It has now been decided that no reduction in staff numbers in Classics at Royal Holloway will take place until the end of the academic year 2013-14.  Moreover if we recruit good numbers of students with AAB or above at A-level for 2012 and our plans to increase our numbers of Master’s students, both for our MA programmes and for our new MRes programmes, are successful, the proposal for a reduction in staff numbers is likely to be reviewed.  Validation of our two new MRes degrees, one in Rhetoric and one in Classical Reception, is in train.  For more details, see the Department’s blog at http://supportclassicsatrhul.wordpress.com and the Departmental website at www.rhul.ac.uk/ClassicsandPhilosophy.
 
We will be very pleased to receive good applications for Master’s and PhD degrees as well as for all our undergraduate programmes for September 2012.
 
Prof. Anne Sheppard
Head of Classics and Philosophy Department
Royal Holloway
University of London
Egham, Surrey  TW20 0EX

View full article. | Posted in Classics in the News on Thu, 11/03/2011 - 1:29pm by Information Architect.

The new Placement Service web site is now available at placement.apaclassics.org.  We appreciate the patience that both candidates and hiring institutions have shown as we develop this new service.  The web site will permit both candidates and institutions to register and to submit scheduling information online and to see their schedules filled out as specific interview times are assigned.  Registered candidates will also be able to see new position listings as soon as texts of those listings are received and reviewed.  Please note that this new web site for registered candidates will only supplement – it will not replace – the traditional monthly listings of new positions that appear on the APA and AIA web sites.  The traditional listings perform a number of valuable functions for the field, but we look forward to giving active job candidates the earliest possible access to new listings.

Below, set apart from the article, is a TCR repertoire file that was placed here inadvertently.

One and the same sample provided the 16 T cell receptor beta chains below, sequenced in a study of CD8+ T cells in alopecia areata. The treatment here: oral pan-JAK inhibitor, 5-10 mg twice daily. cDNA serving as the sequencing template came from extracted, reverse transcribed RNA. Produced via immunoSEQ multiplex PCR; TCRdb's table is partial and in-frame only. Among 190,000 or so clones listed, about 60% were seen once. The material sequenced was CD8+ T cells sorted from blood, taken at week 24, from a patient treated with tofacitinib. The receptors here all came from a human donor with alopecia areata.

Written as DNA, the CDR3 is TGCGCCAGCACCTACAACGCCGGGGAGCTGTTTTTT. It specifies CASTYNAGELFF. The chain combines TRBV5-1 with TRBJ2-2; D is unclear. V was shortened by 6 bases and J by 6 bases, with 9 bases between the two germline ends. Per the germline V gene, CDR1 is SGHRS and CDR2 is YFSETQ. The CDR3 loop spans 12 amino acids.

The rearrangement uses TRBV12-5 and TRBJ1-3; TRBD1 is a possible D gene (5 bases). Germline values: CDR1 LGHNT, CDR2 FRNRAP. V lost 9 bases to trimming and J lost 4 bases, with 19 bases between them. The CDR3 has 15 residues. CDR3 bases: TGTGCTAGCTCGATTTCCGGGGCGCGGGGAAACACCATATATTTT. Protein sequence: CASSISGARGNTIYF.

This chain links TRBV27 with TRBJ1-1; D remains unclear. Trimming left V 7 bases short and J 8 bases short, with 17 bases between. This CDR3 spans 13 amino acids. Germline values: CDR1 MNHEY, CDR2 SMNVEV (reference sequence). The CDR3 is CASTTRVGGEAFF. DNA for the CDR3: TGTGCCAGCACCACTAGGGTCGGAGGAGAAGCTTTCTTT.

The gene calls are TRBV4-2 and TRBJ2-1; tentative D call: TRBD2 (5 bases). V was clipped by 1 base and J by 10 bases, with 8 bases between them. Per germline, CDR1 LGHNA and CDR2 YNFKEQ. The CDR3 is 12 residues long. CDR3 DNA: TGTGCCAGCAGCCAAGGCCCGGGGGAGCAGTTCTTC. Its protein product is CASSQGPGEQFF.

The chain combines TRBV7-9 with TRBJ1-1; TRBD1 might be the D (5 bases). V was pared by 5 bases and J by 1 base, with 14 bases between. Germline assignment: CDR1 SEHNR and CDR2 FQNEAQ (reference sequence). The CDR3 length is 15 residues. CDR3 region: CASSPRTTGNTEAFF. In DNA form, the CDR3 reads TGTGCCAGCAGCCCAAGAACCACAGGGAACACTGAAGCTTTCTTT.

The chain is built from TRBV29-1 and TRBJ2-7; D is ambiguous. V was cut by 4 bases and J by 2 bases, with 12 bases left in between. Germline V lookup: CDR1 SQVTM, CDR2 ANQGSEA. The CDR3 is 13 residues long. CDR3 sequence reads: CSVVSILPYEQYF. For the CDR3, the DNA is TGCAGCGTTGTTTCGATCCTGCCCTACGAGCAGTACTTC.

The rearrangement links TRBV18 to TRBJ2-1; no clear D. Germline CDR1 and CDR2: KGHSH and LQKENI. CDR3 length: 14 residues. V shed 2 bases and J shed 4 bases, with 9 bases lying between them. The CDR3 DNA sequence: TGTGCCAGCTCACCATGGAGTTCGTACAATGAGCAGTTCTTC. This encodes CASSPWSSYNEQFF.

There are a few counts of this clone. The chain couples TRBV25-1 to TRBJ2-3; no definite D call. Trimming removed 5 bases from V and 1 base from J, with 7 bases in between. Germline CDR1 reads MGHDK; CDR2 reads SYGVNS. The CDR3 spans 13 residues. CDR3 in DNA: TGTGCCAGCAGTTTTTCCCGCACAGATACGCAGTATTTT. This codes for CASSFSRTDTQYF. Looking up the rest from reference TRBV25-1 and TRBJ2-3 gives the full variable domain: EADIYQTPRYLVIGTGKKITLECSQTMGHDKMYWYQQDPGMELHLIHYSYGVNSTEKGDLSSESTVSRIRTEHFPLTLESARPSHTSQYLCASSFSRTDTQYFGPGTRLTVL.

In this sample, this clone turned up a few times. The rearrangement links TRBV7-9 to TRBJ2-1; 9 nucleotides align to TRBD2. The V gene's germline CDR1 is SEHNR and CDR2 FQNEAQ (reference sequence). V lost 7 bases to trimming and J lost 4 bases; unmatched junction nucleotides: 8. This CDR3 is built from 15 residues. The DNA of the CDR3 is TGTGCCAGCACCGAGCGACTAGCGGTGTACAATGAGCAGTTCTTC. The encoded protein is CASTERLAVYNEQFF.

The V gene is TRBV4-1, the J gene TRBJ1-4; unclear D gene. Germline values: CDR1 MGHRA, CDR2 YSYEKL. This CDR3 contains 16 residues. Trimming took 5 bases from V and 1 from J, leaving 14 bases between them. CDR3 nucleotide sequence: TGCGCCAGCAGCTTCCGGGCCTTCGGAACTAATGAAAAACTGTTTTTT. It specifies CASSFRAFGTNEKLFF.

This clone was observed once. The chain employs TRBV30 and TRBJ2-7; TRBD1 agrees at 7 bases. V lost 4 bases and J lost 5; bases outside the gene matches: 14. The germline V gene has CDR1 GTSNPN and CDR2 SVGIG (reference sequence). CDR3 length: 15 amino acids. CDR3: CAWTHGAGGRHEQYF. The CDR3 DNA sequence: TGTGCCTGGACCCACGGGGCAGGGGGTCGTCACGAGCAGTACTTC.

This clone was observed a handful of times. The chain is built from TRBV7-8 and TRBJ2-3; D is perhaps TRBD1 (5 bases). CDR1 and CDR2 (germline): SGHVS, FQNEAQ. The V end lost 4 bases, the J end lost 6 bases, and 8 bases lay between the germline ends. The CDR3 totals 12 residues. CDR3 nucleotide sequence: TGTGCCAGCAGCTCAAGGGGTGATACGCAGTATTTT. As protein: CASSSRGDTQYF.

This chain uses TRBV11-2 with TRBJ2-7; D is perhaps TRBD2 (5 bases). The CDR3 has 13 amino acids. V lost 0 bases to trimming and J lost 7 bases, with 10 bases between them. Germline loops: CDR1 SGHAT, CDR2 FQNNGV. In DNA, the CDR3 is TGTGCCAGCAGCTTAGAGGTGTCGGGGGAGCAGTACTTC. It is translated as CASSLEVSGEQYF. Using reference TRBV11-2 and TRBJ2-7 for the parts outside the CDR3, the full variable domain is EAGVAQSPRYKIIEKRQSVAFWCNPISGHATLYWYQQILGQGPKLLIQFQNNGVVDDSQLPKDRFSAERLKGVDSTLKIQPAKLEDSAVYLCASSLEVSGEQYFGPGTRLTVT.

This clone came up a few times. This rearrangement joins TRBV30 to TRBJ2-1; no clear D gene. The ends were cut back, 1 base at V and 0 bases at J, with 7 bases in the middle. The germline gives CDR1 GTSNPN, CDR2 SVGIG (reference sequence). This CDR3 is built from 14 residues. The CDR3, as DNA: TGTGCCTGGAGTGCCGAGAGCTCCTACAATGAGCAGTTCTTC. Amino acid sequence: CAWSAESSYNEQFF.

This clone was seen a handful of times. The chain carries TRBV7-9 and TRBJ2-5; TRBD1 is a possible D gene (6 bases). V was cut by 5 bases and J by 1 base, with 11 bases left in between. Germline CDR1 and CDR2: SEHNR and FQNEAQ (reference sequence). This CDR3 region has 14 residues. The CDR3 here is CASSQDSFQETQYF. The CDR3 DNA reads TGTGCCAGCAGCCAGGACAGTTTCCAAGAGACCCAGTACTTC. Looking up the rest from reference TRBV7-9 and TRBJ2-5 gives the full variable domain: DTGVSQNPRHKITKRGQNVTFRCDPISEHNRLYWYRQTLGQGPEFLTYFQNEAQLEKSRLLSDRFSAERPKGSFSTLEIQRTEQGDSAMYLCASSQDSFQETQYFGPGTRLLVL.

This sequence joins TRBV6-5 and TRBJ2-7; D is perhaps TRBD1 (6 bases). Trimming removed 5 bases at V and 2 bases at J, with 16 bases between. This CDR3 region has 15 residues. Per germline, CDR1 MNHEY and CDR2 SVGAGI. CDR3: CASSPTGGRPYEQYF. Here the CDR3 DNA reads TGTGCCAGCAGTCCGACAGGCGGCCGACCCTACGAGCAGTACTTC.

Candidates should be aware that we have a considerable backlog of positions already advertised that we need to enter into the new system.  The new job listing web site will therefore probably not be complete and up-to-date until the second week in November.

View full article. | Posted in SCS Announcements on Thu, 10/27/2011 - 1:21pm by Adam Blistein.

"Wrestling announcer Ed Aliverti often spiced up the NCAA Division I wrestling tournament by yelling that wrestling was 'the world's oldest and greatest sport.' Prints sold at wrestling events depict biblical figure Jacob wrestling an angel, and Abraham Lincoln engaged in his own wrestling match before becoming president. The sport has always been proud of the ancient origins of the sport.

"Now, wrestling has proof of its long history, as researchers at Columbia University found an instructional manual on wrestling that dates back to 200 A.D."